State and county health officials are reporting a confirmed case of measles in Sedgwick County.
A number of people may have been exposed to the contagious illness, the Kansas Department of Health and Environment and the Sedgwick County Division of Health said in a statement Saturday. The person found to have the illness was in contact with another person from Butler County that the state identified as having measles in a July 4 news statement.
The state health department listed a number of July dates and Wichita-area locations where people may have been exposed to the illness. They are asking that anyone who might have visited those locations call the KDHE epidemiology hotline at 877-427-7317 for further evaluation. The dates and locations are:
▪ Monday, July 10, between 6:45 and 9:30 a.m., Lamar’s Donuts, 10051 W. 21st St.
▪ Monday, July 10, between 8 and 11 a.m., Pathway Church, 2001 N. Maize Road
▪ Tuesday, July 11, between 2:30 and 6 p.m., Wal-Mart, 21st and Maize
▪ Tuesday, July 11, between 4 and 6 p.m., Kwik Shop, 37th and Maize
▪ Tuesday, July 11, between 6 and 10 p.m., Jason’s Deli, 21st and Ridge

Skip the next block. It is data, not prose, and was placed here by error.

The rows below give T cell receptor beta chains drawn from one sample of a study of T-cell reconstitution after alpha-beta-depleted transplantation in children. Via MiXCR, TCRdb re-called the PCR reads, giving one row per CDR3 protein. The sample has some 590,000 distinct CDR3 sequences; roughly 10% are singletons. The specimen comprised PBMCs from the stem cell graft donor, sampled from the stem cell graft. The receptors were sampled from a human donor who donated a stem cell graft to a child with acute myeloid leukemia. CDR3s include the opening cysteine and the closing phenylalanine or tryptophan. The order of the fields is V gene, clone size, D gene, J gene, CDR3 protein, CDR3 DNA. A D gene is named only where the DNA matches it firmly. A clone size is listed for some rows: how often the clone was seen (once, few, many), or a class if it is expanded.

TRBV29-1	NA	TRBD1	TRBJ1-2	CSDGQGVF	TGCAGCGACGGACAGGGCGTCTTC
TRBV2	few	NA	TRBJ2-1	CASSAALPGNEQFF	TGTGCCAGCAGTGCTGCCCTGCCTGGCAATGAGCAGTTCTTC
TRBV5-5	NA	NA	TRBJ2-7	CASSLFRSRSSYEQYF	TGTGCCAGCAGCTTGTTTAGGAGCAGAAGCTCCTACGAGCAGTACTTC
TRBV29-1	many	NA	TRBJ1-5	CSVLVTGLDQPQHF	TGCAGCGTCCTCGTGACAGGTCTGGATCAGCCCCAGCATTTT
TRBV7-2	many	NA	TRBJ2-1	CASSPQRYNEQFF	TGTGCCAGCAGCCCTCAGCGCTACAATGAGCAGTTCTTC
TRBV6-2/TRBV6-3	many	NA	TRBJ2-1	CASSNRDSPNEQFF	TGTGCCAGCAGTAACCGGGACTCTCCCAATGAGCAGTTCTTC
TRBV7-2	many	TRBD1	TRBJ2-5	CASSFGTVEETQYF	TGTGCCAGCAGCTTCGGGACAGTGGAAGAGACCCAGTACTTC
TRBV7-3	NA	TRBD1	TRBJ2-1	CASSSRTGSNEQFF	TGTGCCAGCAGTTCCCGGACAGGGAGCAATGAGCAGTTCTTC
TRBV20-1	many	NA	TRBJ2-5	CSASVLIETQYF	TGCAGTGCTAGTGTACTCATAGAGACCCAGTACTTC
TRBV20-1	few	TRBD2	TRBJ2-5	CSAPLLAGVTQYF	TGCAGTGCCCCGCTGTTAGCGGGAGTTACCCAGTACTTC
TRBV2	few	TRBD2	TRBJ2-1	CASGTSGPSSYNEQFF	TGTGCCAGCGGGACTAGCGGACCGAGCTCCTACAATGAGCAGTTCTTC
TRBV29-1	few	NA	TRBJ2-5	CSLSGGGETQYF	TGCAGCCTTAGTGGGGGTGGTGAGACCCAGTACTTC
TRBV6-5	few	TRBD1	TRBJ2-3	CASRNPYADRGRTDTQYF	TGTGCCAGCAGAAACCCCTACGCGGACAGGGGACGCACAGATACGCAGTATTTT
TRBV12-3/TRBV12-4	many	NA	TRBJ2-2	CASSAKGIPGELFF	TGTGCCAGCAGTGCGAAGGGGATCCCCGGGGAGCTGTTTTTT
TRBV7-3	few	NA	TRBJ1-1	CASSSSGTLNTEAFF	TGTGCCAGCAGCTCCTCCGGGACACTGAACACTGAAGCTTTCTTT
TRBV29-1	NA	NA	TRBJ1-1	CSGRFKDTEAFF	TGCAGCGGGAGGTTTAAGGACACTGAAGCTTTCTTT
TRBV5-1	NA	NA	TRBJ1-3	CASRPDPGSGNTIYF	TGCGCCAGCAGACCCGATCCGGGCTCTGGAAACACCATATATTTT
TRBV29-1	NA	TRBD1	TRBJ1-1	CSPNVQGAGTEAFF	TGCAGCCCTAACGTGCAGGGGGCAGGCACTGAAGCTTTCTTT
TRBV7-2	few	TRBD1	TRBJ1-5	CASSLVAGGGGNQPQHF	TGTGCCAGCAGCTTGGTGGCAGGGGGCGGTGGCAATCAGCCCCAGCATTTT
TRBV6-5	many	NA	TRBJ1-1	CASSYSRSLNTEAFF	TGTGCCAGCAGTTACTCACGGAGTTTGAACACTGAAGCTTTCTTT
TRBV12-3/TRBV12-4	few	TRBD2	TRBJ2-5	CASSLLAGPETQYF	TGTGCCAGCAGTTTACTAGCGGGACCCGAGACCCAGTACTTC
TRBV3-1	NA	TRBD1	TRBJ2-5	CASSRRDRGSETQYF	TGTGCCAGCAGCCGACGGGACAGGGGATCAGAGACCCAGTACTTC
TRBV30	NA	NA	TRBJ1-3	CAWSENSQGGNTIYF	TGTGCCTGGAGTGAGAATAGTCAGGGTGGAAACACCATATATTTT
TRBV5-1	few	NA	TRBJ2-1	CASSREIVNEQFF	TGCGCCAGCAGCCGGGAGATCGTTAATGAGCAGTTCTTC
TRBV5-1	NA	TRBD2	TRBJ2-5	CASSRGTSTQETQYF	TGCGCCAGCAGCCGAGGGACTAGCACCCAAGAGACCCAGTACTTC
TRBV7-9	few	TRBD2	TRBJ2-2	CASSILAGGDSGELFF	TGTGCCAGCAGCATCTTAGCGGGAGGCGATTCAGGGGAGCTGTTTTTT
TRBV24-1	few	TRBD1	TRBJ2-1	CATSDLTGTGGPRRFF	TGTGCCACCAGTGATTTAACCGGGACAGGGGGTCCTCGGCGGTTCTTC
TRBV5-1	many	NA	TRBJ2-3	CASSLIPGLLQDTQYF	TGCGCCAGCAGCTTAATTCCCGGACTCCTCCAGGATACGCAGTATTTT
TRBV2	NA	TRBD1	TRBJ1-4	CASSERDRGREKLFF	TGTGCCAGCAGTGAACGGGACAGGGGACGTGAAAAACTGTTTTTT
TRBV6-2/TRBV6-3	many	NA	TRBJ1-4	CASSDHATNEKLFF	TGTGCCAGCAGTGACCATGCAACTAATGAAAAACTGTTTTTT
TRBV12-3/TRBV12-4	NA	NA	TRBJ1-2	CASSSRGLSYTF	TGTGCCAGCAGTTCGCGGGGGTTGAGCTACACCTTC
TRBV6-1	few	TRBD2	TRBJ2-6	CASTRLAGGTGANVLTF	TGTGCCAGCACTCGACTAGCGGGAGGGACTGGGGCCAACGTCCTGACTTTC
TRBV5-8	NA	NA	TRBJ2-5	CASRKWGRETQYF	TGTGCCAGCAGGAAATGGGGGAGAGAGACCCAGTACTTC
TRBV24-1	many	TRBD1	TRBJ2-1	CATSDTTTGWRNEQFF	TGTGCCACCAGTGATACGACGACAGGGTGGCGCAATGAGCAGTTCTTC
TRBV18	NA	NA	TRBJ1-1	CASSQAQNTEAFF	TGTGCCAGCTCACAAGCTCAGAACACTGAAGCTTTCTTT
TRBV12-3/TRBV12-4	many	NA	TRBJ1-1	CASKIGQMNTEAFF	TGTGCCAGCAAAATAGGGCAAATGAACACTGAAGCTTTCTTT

▪ Wednesday, July 12, between 3 and 6:30 p.m., Jiffy Lube, 21st and Ridge
▪ Wednesday, July 12, between 4:30 and 7 p.m., Academy Sports, 2710 N. Maize Road
▪ Wednesday, July 12, between 5 and 8 p.m., Michaels, 2441 N. Maize Road
▪ Wednesday, July 12, between 5:30 and 8 p.m., Family Video, 29th and Tyler
▪ Thursday July 13, between 8 and 10:30 a.m., Moxley and Wagle Periodontics, 825 S. Hillside
▪ Thursday July 13, between 8:30 and 11 a.m., Vermillion Elementary, 501 S. James in Maize
If health officials think callers have been exposed, they will ask them about immunization status and whether they have symptoms, and will assess whether they are at risk. Health officials in the statement said the Centers for Disease Control and Prevention defines individuals at high risk as infants younger than 12 months, pregnant women and people with weakened immune systems.
Infected people can spread measles to others from four days before through four days after the rash appears, according to the CDC.